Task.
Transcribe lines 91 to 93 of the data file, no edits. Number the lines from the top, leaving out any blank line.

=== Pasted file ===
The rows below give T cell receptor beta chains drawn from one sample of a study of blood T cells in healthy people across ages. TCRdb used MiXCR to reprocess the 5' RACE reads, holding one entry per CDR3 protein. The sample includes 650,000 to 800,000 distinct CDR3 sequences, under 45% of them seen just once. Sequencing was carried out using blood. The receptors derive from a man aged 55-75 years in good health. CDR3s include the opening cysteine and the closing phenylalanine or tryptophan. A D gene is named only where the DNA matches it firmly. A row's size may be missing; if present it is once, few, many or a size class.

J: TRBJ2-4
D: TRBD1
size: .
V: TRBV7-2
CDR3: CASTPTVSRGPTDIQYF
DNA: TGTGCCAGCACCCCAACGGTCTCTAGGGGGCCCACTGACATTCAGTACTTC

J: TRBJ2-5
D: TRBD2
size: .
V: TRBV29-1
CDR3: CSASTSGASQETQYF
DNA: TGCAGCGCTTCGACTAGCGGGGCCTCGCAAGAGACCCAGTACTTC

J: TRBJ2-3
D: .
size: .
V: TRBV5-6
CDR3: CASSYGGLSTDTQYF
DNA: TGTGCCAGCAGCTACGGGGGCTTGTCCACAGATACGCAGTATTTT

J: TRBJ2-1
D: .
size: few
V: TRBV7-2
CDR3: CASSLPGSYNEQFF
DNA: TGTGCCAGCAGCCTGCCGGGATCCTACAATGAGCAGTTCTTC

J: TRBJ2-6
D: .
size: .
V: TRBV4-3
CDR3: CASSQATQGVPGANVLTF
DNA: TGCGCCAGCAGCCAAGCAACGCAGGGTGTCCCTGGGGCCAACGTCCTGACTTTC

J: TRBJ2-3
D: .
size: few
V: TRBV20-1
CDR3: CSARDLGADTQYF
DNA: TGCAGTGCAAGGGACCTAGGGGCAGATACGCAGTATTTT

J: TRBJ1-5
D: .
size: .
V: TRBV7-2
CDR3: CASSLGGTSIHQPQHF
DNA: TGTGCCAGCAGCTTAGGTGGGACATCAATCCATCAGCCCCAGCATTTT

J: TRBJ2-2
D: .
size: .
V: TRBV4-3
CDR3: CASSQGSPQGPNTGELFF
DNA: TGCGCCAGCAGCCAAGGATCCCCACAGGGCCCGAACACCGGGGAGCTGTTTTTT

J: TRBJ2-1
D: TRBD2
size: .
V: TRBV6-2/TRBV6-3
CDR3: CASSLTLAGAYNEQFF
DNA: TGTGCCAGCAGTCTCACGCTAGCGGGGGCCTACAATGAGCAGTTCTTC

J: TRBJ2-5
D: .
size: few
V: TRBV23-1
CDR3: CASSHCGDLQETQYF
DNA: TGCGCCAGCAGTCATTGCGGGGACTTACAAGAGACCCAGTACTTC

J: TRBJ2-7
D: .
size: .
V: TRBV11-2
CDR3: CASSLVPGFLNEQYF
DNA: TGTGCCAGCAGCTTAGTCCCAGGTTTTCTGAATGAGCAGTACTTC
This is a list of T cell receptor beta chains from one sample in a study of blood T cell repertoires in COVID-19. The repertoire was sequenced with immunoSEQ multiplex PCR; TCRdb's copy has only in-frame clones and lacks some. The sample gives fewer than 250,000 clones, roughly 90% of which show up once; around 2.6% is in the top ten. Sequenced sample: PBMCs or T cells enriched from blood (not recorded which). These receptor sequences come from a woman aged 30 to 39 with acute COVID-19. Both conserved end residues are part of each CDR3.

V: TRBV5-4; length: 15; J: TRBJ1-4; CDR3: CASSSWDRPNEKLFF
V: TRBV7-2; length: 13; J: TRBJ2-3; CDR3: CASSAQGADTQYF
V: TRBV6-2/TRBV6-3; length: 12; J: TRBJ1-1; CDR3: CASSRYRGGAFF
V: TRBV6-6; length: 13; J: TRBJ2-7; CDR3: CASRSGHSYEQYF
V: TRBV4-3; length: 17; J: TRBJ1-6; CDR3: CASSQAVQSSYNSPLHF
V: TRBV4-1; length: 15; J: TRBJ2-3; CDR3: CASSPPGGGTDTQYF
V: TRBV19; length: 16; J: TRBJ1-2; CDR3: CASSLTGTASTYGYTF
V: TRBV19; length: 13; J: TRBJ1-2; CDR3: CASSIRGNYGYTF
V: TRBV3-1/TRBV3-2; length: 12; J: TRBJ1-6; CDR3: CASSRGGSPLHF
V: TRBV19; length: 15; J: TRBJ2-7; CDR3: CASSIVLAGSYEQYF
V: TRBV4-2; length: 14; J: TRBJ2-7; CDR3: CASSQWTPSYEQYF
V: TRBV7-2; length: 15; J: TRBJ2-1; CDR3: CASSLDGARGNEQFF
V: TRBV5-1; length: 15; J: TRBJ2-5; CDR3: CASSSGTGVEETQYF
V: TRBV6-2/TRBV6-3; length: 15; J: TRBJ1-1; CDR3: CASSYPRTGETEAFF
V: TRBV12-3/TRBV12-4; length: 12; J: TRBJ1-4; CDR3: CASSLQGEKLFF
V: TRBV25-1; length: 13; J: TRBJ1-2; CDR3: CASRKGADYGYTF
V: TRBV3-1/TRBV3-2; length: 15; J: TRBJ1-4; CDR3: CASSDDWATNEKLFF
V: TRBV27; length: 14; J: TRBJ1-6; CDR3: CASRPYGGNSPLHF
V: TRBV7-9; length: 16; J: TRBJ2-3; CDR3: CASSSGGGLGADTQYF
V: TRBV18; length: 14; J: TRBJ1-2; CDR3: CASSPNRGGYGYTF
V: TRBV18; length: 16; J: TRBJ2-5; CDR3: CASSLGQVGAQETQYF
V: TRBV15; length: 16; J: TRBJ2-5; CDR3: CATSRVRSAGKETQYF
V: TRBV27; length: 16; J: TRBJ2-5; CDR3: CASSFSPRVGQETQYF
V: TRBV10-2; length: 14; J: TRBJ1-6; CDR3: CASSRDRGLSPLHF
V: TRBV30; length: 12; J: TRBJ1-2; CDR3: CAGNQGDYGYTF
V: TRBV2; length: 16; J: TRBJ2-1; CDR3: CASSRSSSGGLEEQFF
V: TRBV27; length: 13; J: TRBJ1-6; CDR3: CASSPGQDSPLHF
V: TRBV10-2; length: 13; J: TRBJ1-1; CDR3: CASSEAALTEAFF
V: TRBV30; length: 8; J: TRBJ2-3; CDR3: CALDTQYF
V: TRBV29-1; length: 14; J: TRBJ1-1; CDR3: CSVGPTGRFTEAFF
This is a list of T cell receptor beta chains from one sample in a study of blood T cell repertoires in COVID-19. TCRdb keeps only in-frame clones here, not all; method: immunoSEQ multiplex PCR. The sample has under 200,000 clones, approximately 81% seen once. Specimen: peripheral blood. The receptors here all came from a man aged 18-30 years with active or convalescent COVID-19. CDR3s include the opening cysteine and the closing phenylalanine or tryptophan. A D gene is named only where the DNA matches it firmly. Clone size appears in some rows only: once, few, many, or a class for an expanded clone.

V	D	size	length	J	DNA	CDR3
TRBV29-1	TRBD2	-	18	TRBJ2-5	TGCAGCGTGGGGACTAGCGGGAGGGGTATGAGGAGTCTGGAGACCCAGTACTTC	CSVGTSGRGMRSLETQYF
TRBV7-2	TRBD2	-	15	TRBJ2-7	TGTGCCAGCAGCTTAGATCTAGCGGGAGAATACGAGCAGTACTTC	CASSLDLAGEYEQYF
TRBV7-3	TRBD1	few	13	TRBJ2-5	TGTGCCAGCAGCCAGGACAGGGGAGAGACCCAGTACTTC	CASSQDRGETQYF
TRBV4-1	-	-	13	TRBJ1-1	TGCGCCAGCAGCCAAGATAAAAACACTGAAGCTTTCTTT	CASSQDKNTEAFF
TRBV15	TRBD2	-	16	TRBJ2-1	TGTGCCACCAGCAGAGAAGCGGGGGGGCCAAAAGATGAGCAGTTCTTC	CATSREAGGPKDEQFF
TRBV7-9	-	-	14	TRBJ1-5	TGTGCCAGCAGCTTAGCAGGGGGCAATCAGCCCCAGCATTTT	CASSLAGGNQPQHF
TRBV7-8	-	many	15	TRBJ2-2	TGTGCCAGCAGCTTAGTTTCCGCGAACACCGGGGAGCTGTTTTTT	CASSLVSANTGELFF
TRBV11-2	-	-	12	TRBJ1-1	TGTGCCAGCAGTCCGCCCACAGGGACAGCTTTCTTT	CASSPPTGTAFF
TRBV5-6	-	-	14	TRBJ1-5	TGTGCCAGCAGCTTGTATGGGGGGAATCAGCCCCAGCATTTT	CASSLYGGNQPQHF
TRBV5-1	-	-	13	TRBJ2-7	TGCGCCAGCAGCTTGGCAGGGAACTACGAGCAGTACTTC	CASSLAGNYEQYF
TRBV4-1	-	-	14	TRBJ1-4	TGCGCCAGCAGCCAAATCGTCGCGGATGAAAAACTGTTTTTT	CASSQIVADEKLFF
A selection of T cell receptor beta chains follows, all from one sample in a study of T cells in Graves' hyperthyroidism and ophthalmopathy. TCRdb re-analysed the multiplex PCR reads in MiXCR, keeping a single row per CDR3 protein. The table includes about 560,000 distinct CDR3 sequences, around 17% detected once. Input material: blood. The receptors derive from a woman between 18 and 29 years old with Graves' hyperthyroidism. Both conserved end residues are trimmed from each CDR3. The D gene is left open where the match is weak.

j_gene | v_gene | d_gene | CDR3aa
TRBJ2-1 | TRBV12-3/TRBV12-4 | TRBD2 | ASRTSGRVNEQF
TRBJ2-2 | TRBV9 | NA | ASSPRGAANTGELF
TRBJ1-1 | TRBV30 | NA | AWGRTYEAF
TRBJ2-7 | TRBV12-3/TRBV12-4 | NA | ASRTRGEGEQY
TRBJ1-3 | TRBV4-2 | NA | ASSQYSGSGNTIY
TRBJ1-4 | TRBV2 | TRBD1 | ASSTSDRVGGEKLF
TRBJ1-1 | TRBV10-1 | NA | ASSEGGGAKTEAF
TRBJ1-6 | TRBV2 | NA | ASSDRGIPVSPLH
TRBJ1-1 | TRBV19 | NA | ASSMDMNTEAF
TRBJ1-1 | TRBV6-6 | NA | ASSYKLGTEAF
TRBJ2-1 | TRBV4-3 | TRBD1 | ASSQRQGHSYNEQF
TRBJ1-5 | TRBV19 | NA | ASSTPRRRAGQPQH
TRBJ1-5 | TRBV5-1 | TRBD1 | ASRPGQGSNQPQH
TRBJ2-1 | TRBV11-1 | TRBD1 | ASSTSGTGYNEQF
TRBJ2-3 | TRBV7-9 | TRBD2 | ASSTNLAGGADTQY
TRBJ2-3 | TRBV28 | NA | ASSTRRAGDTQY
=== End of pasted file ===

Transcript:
V: TRBV27; length: 16; J: TRBJ2-5; CDR3: CASSFSPRVGQETQYF
V: TRBV10-2; length: 14; J: TRBJ1-6; CDR3: CASSRDRGLSPLHF
V: TRBV30; length: 12; J: TRBJ1-2; CDR3: CAGNQGDYGYTF